Check the bottom of this post for nutritional data (calories, fat, sodium, fiber, etc) for the Master Recipe!
I mixed up my first batch of whole wheat “Healthy Bread in Five Minutes a Day: 100 New Recipes Featuring Whole Grains, Fruits, Vegetables, and Gluten-Free Ingredients” using the Master Recipe. Yes, it includes a bit of white flour, but I figured I will tackle the 100% whole wheat master recipe after I get a handle on the first recipe.
So, I measured the whole wheat flour and white flour using my food scale and poured it into a large 5.5 qt Rubbermaid brand plastic container. It’s a very wide container, and not that deep.
(Note: I was concerned that it wasn’t the right shape, so I posted a question over on the artisanbreadinfive.com web site and received an answer very quickly, that yes, that shape will work fine, in fact it’s what Zoe uses.)
I measured the vital wheat gluten, salt (used only 2 tsp vs 1 Tbsp suggested in recipe) and yeast and whisked all the dry ingredients together. I measured 4 cups of lukewarm water, & poured it all at once onto the dry ingredients. I started to mix everything together with a wooden spoon, and it became quite clear that was too dry. It wasn’t mixing well at all, so I added a bit more water, probably about 1/4 to 1/2 cup.
It finished rising, poof! It rose just about to the top of my container! I just now refrigerated it, so I’ll let it sit until tomorrow afternoon. We’ll see how the bread bakes. I’ll post updates!
FIRST UPDATE May 17, 2010:
Came home from work, and was excited to bake bread. I cut off a piece of dough using a serrated knife; actually it was two pieces, because the first chunk I sliced off was a little too small. I smoothed the second chunk of dough on top of the first piece.
With oiled hands, it was fairly easy to shape into a round form. I think the refrigeration helps. It’s still not as easy as normal bread dough, but it’s better than when I tried the “no knead” recipes in the past. Or it could be that I am gaining more experience, and I’m not as intimidated! Ha!
I put the dough on a piece of parchment, and placed that into my 2 qt cast iron pot. I covered it with a glass bowl and allowed to proof for about 90 minutes.
In the meantime, I started baking brown rice, so by the time the rice was done, my bread was ready to go in the oven. I didn’t bake as high a temp as suggested in the book, I used 350° – it baked in my COVERED pot for about 30 or 40 minutes (I really have to pay attention to time!); I took the cover off for a few minutes to brown a little and then put it back on so it wouldn’t burn.
I was using my smaller counter-top oven.
After it cooled, I cut a slice, and it was a bit too soft and “custardy” (not enough baking?) and the taste is a little ‘off’ – I am not sure I like this recipe as much as my normal doughs, but we’ll see. I have it baking in the oven for a few more minutes to see if it’ll affect the softy texture. I think I might understand why a lot of people were wanting less yeast in their recipes. If I do make a new batch of dough, I will definitely use less yeast. I wonder if that is what’s affecting the taste. Or it could be the lesser amount of salt (only 2 tsp in the whole batch)
2ND UPDATE: May 19, 2010:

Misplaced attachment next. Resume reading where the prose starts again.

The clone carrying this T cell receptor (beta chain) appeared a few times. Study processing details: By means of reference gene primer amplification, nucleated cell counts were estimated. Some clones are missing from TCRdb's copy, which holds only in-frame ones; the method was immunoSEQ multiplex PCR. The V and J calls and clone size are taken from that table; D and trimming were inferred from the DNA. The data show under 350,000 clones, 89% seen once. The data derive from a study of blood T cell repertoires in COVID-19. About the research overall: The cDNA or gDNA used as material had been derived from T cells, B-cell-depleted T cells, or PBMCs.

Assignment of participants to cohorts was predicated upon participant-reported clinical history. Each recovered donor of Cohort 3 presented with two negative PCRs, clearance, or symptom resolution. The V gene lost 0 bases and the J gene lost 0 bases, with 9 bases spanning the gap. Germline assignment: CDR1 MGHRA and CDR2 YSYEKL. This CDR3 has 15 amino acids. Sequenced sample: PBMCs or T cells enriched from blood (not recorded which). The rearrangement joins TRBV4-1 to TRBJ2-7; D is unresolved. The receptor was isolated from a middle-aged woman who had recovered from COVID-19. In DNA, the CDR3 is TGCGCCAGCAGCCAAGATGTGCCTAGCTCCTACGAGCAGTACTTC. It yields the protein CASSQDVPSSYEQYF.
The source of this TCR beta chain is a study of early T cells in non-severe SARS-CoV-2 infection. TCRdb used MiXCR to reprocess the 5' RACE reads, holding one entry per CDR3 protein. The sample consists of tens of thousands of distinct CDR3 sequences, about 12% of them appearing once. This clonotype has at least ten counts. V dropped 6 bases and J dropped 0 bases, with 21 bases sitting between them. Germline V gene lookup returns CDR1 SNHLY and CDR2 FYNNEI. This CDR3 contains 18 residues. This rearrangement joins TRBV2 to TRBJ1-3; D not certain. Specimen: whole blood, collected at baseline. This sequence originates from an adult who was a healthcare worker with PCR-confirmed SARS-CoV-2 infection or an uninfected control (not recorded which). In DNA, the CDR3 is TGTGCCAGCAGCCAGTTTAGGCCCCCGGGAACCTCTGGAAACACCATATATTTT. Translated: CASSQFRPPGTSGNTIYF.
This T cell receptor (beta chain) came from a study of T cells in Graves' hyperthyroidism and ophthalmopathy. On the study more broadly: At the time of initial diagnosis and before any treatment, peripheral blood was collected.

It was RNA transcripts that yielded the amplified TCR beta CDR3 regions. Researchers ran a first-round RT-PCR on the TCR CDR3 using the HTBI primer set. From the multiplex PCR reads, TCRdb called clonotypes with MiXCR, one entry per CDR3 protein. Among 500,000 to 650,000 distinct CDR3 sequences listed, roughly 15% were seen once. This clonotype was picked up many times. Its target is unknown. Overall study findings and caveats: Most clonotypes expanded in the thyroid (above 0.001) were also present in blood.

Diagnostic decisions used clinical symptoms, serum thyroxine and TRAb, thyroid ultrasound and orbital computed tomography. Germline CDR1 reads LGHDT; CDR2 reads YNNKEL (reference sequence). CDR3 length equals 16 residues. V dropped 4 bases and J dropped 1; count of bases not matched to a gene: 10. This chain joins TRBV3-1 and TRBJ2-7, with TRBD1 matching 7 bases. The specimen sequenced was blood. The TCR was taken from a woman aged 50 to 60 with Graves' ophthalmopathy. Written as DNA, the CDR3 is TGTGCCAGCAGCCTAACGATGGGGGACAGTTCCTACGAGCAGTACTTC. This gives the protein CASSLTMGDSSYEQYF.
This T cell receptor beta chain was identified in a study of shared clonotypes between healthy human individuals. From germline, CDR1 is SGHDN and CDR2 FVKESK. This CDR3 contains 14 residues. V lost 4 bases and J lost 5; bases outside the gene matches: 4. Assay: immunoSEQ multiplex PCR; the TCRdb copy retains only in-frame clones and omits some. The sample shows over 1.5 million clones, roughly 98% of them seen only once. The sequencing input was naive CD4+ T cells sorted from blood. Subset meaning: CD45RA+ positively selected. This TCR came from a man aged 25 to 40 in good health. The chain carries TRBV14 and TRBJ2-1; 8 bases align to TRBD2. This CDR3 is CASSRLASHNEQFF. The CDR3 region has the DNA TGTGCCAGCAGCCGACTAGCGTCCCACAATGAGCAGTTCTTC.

I baked my second loaf of bread yesterday.
As I said in my first update (above) I wasn’t sure I liked the taste of this particular recipe, and I think I have it narrowed down to a lack of flavor, which might be coming from the lack of salt. ?? I also have read a couple of reviews on amazon.com and they also complain about lack of flavor. But there are tons more reviewers raving about the recipes, so I won’t give up on it just yet!
The good news is DH is enjoying the bread, and that is a huge plus. I will mix up another batch next week. I still have one more larger (1.5 pound) loaf to bake from this batch. I think I will mix in herbs.
Anyway, for the second loaf (yesterday), I sliced off a larger piece of dough from the container. I gently flattened the dough on a greased plastic cutting board, then added some spices and seeds to the top. Cinnamon, poppy seeds, sesame seeds, ground ginger, and ground cloves.
I started rolling the dough, similar to what I did with 100% Whole Wheat with Caraway & Poppy Seeds but this time, I tried to tuck in the sides as I rolled.
I gently transferred the dough into my glass loaf pan, lined with parchment paper. I allowed it to proof for 1 hour & 45 minutes. The counter-top oven was preheated because I baked meatloaf right before I stuck the bread in.
I used my instant thermometer to make sure it registered 190° and it was done!
Today, I ate a peanut butter & jelly sandwich made with the second bread for lunch, and it was delicious. The spices and seeds gave it a flavor boost.
I did manage to calculate the nutritional info for a serving of bread using the Master Recipe. I estimated the whole batch totaled 69 ounces. The sodium is based on 2 tsp of salt.
One serving is 1 oz.
Total Fat 0.2 g
Saturated Fat 0.0 g
Polyunsaturated Fat 0.0 g
Monounsaturated Fat 0.0 g
Cholesterol 0.0 mg
Sodium 67.6 mg
Potassium 16.0 mg
Total Carbohydrate 8.7 g
Dietary Fiber 1.2 g
Sugars 0.4 g
Protein 2.1 g
Vitamin A 0.0 %
Vitamin B-12 0.0 %
Vitamin B-6 0.0 %
Vitamin C 0.0 %
Vitamin D 0.0 %
Vitamin E 0.0 %
Calcium 0.4 %
Copper 0.0 %
Folate 1.2 %
Iron 2.3 %
Magnesium 0.0 %
Manganese 0.0 %
Niacin 0.9 %
Pantothenic Acid 0.0 %
Phosphorus 0.0 %
Riboflavin 0.9 %
Selenium 0.0 %
Thiamin 1.7 %
Zinc 0.0 %
LAST UPDATE: I ended up tossing out the last bread I baked (compost pile). I just didn’t like the taste. I don’t think I will be making the dough again, at least for awhile. It could be that I don’t like the whole sourdough flavor.